Many of the anonymous accounts appear to be from fellow students at the American International School, one of the country’s most expensive private high schools, and the American University in Cairo, which school officials said the accused left in 2018. It would appear that he then enrolled at the European Union Business School in Spain, in an online program last year.
In February, he spent three weeks at its Barcelona campus, but the school expelled him after an accusation of online harassment that was subsequently proved false, said Claire Basterfield, a spokesperson for the EUBS. The school has filed a 54-page criminal complaint with the Spanish police, seeking further investigation into his actions.
The head of the American University in Cairo, Francis Ricciardone, said the university has a zero-tolerance policy concerning sexual harassment, but that he would not comment on an ongoing case.
According to accusations posted on social media in the past two weeks, the former student would mine the pool of mutual friends on Facebook, online groups or school clubs. He would start with flattery, then pressure the women and girls to share intimate photos that he later used to blackmail them to have sex with him. If they did not, he would threaten to send the pictures to their family.
In some cases, he “attracted their sympathy by claiming he was going through a crisis,” then lured them to his home in an upscale compound where he sexually assaulted them, the prosecutor’s statement alleged.
In Egypt, sexual assault complaints have typically involved street harassment. During and after the 2011 uprising that toppled President Hosni Mubarak, women were frequently harassed, groped — and in some cases, beaten and sexually assaulted — during mass protests.
This time, there are signs of wider ripples throughout the society. The current series of complaints has prompted Egypt’s Al-Azhar, the Sunni Muslim world’s foremost religious institution, to speak out on sexual harassment and assault, even challenging the widely held belief that a woman is at fault if her clothing is less than modest. It’s a departure from the norm for the conservative Muslim majority country where most women wear headscarves.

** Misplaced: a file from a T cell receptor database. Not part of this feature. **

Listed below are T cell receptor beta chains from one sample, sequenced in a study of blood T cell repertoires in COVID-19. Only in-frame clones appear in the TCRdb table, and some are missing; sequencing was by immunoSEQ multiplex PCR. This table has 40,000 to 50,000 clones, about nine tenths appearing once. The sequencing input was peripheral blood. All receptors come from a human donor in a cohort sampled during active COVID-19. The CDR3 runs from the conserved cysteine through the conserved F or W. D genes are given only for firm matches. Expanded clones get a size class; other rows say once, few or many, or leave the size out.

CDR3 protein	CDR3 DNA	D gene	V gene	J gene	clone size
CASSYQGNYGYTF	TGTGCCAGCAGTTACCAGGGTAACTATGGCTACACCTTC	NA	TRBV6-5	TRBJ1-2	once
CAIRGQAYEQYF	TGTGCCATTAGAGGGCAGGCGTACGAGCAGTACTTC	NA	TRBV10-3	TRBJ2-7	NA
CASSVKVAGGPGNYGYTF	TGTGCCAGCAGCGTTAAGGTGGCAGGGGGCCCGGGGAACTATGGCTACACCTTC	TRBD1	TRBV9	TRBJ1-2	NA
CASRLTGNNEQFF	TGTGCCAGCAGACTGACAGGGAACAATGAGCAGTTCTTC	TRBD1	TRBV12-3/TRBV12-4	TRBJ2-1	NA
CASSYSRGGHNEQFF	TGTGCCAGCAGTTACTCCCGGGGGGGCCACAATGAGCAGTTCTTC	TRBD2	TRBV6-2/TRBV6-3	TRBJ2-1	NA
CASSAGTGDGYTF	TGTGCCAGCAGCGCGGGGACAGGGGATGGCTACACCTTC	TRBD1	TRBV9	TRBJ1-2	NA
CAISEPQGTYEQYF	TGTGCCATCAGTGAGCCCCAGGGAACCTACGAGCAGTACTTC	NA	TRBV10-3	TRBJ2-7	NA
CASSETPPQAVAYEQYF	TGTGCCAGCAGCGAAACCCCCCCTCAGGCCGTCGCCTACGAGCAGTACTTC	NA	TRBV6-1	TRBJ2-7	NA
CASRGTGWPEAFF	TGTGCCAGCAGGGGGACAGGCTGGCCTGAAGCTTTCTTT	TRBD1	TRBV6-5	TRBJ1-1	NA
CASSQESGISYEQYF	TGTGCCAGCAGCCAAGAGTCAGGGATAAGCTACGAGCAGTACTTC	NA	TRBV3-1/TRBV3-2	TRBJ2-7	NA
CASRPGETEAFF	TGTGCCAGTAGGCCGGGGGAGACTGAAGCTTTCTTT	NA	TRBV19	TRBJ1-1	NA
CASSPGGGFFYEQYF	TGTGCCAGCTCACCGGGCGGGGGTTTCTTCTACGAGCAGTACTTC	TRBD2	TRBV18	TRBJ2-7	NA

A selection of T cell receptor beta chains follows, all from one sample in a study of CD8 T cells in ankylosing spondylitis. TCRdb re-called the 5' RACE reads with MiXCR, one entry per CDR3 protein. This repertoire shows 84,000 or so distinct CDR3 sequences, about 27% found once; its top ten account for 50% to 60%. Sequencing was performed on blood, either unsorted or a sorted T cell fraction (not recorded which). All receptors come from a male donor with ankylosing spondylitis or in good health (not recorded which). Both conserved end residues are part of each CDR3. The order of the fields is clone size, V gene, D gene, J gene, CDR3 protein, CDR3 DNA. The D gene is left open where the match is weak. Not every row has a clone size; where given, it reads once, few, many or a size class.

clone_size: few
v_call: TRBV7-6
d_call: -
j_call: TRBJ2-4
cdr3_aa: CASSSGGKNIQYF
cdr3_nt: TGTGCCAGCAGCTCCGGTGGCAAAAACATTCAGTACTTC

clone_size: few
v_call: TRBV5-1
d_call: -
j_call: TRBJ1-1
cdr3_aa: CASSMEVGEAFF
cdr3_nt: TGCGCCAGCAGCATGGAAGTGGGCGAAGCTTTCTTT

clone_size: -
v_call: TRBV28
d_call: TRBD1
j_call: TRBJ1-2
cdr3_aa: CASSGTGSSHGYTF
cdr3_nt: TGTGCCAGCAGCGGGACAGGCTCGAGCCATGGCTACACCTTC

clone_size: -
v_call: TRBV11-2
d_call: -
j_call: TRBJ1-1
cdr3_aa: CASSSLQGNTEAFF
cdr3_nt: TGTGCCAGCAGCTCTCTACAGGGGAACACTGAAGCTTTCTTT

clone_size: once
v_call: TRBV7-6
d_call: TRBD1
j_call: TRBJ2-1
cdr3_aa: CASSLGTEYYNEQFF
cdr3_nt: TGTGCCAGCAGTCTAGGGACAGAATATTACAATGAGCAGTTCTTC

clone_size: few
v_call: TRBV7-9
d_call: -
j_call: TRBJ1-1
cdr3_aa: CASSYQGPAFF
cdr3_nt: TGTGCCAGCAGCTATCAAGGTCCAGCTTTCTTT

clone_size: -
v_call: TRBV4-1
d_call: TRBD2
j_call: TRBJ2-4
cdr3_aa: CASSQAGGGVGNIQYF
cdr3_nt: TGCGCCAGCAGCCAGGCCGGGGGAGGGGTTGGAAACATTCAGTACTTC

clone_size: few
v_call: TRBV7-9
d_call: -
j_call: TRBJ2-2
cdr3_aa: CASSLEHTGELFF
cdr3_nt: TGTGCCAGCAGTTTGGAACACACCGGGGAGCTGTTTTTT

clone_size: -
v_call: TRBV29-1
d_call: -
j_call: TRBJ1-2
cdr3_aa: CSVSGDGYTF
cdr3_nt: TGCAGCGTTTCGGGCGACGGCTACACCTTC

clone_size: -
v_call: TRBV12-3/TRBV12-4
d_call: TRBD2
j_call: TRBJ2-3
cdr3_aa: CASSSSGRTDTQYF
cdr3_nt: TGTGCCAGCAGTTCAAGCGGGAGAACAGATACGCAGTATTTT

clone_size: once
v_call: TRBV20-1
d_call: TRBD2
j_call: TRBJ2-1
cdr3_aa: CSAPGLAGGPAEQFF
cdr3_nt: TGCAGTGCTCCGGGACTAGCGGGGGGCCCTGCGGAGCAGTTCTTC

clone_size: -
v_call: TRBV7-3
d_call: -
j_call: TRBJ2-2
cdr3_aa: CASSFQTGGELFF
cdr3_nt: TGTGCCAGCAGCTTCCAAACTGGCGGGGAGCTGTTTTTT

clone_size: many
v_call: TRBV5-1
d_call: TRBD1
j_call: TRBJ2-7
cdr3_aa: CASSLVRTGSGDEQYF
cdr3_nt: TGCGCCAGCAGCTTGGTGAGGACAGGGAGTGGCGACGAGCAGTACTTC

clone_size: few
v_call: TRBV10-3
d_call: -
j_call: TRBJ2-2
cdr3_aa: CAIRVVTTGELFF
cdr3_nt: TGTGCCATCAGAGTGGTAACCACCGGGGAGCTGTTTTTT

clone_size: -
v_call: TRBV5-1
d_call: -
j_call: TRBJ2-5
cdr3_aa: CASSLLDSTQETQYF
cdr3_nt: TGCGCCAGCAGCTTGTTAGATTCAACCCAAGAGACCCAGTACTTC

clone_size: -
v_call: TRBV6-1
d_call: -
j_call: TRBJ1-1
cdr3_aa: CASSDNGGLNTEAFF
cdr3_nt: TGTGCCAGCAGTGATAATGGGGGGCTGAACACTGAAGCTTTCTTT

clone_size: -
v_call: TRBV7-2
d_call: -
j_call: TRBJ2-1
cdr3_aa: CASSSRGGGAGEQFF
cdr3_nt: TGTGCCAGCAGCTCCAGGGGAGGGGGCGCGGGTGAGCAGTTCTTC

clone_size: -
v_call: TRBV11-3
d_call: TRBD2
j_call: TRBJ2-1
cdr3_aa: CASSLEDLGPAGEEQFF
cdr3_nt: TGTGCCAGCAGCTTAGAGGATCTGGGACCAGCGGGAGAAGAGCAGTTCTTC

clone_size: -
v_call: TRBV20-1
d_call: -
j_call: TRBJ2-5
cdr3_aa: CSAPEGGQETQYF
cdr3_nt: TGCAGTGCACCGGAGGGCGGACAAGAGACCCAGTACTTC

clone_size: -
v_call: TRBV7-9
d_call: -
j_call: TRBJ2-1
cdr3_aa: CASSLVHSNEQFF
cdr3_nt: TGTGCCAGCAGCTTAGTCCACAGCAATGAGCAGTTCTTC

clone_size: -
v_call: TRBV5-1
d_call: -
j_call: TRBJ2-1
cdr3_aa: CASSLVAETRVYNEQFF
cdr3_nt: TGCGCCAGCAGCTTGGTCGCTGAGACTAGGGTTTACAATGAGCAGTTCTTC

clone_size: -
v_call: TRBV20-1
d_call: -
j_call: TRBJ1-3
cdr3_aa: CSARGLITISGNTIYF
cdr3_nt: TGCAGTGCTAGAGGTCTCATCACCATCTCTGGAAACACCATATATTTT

There are also other corners where accusations of sexual harassment are emerging, such as in civil society groups and businesses.
Two rights groups said they fired one employee and suspended another, and opened investigations after allegations of sexual misconduct against them were made public. Authorities also detained a prominent publisher over the weekend after a poet filed a complaint with the Cairo police, accusing him of sexually harassing her, the state-run Al-Ahram reported. The publisher denied the allegations in a Facebook posting. He was released late Sunday on 5,000 Egyptian pounds ($313) in bail, pending an investigation.
The recent cases — reaching into the Egyptian elite — have “refuted all previous arguments and justifications for harassment, from poverty to illiteracy and things like that,” Abuel-Komsan said.